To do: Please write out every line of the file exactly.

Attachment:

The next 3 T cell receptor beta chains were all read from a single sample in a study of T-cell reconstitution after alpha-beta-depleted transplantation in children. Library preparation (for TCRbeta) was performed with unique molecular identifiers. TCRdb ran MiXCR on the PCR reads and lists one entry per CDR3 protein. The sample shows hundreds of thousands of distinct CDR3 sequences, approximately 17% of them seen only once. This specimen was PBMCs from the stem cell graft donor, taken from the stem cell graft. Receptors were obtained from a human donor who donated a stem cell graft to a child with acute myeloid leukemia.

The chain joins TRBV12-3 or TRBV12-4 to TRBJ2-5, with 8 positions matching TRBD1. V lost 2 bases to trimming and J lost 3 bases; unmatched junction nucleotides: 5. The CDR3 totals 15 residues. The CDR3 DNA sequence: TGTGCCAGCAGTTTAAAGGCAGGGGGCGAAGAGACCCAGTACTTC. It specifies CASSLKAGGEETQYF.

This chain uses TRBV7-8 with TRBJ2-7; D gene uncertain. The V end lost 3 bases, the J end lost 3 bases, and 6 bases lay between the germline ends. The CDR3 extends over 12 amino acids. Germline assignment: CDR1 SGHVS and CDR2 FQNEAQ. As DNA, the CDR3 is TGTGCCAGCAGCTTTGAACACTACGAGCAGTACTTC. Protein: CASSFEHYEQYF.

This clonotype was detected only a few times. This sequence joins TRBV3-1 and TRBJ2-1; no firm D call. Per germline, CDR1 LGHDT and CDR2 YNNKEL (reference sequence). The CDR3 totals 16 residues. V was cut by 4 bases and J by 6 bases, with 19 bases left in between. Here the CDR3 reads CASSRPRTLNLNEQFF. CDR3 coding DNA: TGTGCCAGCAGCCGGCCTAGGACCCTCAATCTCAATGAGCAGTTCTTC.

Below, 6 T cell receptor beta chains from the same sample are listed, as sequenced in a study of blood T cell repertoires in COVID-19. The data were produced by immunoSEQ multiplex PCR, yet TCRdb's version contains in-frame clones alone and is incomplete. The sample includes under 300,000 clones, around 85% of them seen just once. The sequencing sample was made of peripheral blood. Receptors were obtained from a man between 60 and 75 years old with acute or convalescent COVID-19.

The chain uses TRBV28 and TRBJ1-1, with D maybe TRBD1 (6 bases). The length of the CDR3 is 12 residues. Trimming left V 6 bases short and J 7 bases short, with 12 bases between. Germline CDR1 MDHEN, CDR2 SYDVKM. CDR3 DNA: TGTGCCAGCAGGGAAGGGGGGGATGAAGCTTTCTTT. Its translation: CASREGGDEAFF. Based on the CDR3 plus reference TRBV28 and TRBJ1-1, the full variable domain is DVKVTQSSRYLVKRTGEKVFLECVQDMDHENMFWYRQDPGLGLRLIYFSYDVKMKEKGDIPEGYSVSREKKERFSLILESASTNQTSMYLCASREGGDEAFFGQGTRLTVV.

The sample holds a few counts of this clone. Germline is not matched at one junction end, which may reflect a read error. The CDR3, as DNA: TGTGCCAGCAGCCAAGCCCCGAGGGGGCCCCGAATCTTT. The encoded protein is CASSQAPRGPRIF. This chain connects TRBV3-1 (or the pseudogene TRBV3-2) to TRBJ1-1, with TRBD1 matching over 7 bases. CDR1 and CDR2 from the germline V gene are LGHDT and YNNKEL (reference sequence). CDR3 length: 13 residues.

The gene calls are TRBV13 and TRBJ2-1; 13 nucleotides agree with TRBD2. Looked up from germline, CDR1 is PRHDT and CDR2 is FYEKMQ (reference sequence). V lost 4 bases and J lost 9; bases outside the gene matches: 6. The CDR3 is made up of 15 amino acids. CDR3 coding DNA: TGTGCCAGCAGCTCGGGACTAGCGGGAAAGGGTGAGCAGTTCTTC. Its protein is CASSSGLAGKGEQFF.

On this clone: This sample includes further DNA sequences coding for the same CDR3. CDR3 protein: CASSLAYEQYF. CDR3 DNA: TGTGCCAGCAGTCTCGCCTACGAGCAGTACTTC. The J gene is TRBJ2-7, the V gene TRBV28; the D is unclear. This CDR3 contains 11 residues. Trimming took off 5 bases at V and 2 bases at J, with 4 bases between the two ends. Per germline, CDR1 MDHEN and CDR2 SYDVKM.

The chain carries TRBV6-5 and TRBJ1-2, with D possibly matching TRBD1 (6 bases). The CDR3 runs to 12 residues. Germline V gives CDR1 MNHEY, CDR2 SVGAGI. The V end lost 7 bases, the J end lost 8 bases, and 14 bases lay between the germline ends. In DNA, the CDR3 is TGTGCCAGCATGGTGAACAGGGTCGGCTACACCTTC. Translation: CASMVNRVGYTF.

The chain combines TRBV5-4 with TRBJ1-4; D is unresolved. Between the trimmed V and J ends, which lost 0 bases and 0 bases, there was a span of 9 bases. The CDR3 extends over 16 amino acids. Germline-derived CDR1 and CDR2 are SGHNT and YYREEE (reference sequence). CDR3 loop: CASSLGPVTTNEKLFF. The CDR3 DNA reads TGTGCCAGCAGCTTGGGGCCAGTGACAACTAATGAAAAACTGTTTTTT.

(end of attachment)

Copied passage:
The next 3 T cell receptor beta chains were all read from a single sample in a study of T-cell reconstitution after alpha-beta-depleted transplantation in children. Library preparation (for TCRbeta) was performed with unique molecular identifiers. TCRdb ran MiXCR on the PCR reads and lists one entry per CDR3 protein. The sample shows hundreds of thousands of distinct CDR3 sequences, approximately 17% of them seen only once. This specimen was PBMCs from the stem cell graft donor, taken from the stem cell graft. Receptors were obtained from a human donor who donated a stem cell graft to a child with acute myeloid leukemia.

The chain joins TRBV12-3 or TRBV12-4 to TRBJ2-5, with 8 positions matching TRBD1. V lost 2 bases to trimming and J lost 3 bases; unmatched junction nucleotides: 5. The CDR3 totals 15 residues. The CDR3 DNA sequence: TGTGCCAGCAGTTTAAAGGCAGGGGGCGAAGAGACCCAGTACTTC. It specifies CASSLKAGGEETQYF.

This chain uses TRBV7-8 with TRBJ2-7; D gene uncertain. The V end lost 3 bases, the J end lost 3 bases, and 6 bases lay between the germline ends. The CDR3 extends over 12 amino acids. Germline assignment: CDR1 SGHVS and CDR2 FQNEAQ. As DNA, the CDR3 is TGTGCCAGCAGCTTTGAACACTACGAGCAGTACTTC. Protein: CASSFEHYEQYF.

This clonotype was detected only a few times. This sequence joins TRBV3-1 and TRBJ2-1; no firm D call. Per germline, CDR1 LGHDT and CDR2 YNNKEL (reference sequence). The CDR3 totals 16 residues. V was cut by 4 bases and J by 6 bases, with 19 bases left in between. Here the CDR3 reads CASSRPRTLNLNEQFF. CDR3 coding DNA: TGTGCCAGCAGCCGGCCTAGGACCCTCAATCTCAATGAGCAGTTCTTC.

Below, 6 T cell receptor beta chains from the same sample are listed, as sequenced in a study of blood T cell repertoires in COVID-19. The data were produced by immunoSEQ multiplex PCR, yet TCRdb's version contains in-frame clones alone and is incomplete. The sample includes under 300,000 clones, around 85% of them seen just once. The sequencing sample was made of peripheral blood. Receptors were obtained from a man between 60 and 75 years old with acute or convalescent COVID-19.

The chain uses TRBV28 and TRBJ1-1, with D maybe TRBD1 (6 bases). The length of the CDR3 is 12 residues. Trimming left V 6 bases short and J 7 bases short, with 12 bases between. Germline CDR1 MDHEN, CDR2 SYDVKM. CDR3 DNA: TGTGCCAGCAGGGAAGGGGGGGATGAAGCTTTCTTT. Its translation: CASREGGDEAFF. Based on the CDR3 plus reference TRBV28 and TRBJ1-1, the full variable domain is DVKVTQSSRYLVKRTGEKVFLECVQDMDHENMFWYRQDPGLGLRLIYFSYDVKMKEKGDIPEGYSVSREKKERFSLILESASTNQTSMYLCASREGGDEAFFGQGTRLTVV.

The sample holds a few counts of this clone. Germline is not matched at one junction end, which may reflect a read error. The CDR3, as DNA: TGTGCCAGCAGCCAAGCCCCGAGGGGGCCCCGAATCTTT. The encoded protein is CASSQAPRGPRIF. This chain connects TRBV3-1 (or the pseudogene TRBV3-2) to TRBJ1-1, with TRBD1 matching over 7 bases. CDR1 and CDR2 from the germline V gene are LGHDT and YNNKEL (reference sequence). CDR3 length: 13 residues.

The gene calls are TRBV13 and TRBJ2-1; 13 nucleotides agree with TRBD2. Looked up from germline, CDR1 is PRHDT and CDR2 is FYEKMQ (reference sequence). V lost 4 bases and J lost 9; bases outside the gene matches: 6. The CDR3 is made up of 15 amino acids. CDR3 coding DNA: TGTGCCAGCAGCTCGGGACTAGCGGGAAAGGGTGAGCAGTTCTTC. Its protein is CASSSGLAGKGEQFF.

On this clone: This sample includes further DNA sequences coding for the same CDR3. CDR3 protein: CASSLAYEQYF. CDR3 DNA: TGTGCCAGCAGTCTCGCCTACGAGCAGTACTTC. The J gene is TRBJ2-7, the V gene TRBV28; the D is unclear. This CDR3 contains 11 residues. Trimming took off 5 bases at V and 2 bases at J, with 4 bases between the two ends. Per germline, CDR1 MDHEN and CDR2 SYDVKM.

The chain carries TRBV6-5 and TRBJ1-2, with D possibly matching TRBD1 (6 bases). The CDR3 runs to 12 residues. Germline V gives CDR1 MNHEY, CDR2 SVGAGI. The V end lost 7 bases, the J end lost 8 bases, and 14 bases lay between the germline ends. In DNA, the CDR3 is TGTGCCAGCATGGTGAACAGGGTCGGCTACACCTTC. Translation: CASMVNRVGYTF.

The chain combines TRBV5-4 with TRBJ1-4; D is unresolved. Between the trimmed V and J ends, which lost 0 bases and 0 bases, there was a span of 9 bases. The CDR3 extends over 16 amino acids. Germline-derived CDR1 and CDR2 are SGHNT and YYREEE (reference sequence). CDR3 loop: CASSLGPVTTNEKLFF. The CDR3 DNA reads TGTGCCAGCAGCTTGGGGCCAGTGACAACTAATGAAAAACTGTTTTTT.